(MoneyWatch) Like most kids, my dreams were a little over the top growing up. I wanted to be an astronaut, a rock star, a hockey player or James Bond, depending on where my head was at that day.
I can't say reality's been a let-down. After all, I've had a pretty dynamic career. Still, I suppose it's inevitable that childhood dreams of stardom have been replaced by anxiety-ridden adult nightmares.
Instead of wild fantasies, these days I'm more likely to dream about being late for an important meeting, unprepared for a big presentation or the ever-popular flight to nowhere. I even have nightmares where I miss a college test and fail to graduate, if you can believe that.
I find it odd that my anxiety dreams are typically about the past, not the present. I guess that's a good thing. I do occasionally blog in my sleep and awake with a crazy headline that makes no sense stuck in my head. But that's a lot different than waking up in a cold sweat in the fetal position because I showed up to work naked and the video was posted on YouTube.
Now, I'm no expert on dreams. But they've always fascinated me, so I guess I'm as well read on the subject as anyone. For example, I know that my dreams of anxiety are reflective of a controlling nature and a compulsive fear of leaving anything to chance that borders on neurosis. So what's new?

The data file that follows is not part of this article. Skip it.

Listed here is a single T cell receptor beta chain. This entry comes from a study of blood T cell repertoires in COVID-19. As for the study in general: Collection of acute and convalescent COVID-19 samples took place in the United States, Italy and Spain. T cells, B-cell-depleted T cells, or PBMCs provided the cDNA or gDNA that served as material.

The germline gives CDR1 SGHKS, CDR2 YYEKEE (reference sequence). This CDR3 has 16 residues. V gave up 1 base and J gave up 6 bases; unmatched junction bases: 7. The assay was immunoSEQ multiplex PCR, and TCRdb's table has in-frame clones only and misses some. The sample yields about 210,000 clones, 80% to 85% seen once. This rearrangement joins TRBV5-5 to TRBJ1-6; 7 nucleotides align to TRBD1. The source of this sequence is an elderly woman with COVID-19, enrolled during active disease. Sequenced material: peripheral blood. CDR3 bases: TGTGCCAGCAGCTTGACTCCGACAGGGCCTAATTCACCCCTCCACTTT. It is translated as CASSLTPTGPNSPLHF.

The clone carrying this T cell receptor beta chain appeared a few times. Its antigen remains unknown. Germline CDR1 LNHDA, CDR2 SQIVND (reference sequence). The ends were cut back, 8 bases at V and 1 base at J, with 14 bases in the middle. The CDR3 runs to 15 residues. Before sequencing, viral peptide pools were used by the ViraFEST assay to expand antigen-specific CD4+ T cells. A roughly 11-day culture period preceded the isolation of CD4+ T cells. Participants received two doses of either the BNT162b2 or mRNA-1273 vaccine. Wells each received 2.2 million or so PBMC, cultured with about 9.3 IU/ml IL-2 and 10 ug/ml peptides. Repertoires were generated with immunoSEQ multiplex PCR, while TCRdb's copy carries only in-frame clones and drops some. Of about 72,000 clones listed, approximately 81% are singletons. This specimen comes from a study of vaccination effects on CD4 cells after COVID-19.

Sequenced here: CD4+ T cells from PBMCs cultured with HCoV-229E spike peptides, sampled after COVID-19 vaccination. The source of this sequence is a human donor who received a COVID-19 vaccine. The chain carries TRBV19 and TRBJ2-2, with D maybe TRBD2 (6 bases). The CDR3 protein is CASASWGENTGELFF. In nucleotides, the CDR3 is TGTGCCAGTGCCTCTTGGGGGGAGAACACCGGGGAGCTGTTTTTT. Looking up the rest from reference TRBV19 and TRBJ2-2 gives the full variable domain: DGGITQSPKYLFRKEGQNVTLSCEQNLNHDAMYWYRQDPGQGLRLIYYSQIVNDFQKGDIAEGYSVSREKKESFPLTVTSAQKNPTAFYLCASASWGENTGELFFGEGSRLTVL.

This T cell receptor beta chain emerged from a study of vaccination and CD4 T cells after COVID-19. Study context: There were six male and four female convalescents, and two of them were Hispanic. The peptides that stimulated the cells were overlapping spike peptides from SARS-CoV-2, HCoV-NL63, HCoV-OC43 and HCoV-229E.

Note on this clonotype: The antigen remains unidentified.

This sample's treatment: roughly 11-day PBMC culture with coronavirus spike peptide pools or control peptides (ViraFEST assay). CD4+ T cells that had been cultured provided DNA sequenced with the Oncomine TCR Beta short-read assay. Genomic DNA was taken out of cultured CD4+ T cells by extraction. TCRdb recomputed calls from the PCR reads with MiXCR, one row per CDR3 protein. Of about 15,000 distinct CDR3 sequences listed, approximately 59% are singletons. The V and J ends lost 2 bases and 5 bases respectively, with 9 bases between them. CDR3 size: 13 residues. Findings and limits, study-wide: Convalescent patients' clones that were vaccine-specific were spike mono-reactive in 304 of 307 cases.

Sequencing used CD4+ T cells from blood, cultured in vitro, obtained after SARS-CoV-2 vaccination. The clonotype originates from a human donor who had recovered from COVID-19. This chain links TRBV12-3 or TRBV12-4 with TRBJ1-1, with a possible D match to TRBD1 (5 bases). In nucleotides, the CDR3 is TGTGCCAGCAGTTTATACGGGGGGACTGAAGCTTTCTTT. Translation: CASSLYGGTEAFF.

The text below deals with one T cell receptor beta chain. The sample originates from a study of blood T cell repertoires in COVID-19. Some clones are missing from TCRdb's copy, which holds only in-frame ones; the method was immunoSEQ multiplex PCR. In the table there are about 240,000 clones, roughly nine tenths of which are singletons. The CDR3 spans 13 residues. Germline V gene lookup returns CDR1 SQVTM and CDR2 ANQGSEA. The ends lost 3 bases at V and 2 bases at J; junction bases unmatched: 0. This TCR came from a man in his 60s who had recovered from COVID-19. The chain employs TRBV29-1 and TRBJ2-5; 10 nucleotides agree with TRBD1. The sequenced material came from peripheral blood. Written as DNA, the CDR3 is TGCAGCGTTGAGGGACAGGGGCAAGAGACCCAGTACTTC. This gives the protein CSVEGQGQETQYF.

Actually, I'm probably in good company. Dream expert and author Gillian Holloway says that anxiety dreams are very common for "successful, competent professionals who excel at their work and prepare as much as humanly possible." She says that's how people like me process anxiety. Wonderful.
The point is that no amount of achievement or success really changes you or what you feel, deep inside. Your mind is like an onion, with layers upon layers that never seem to forget a thing. On some level, even the most accomplished corporate executives and leaders are as insecure as children and terrified of failing, like drawing a blank during a big speech, as Texas Gov. Rick Perry did during the Republican primary debates.
So if you have the occasional, or even frequent, anxiety dream, don't freak out; it happens to the best of us. And if you think that someday, after you've fought all the battles there are to fight and won more than you lost, you'll get to leave a lifetime of stress and angst behind, don't be too surprised if your subconscious doesn't get the memo. At least mine didn't.
Image courtesy of Flickr user bark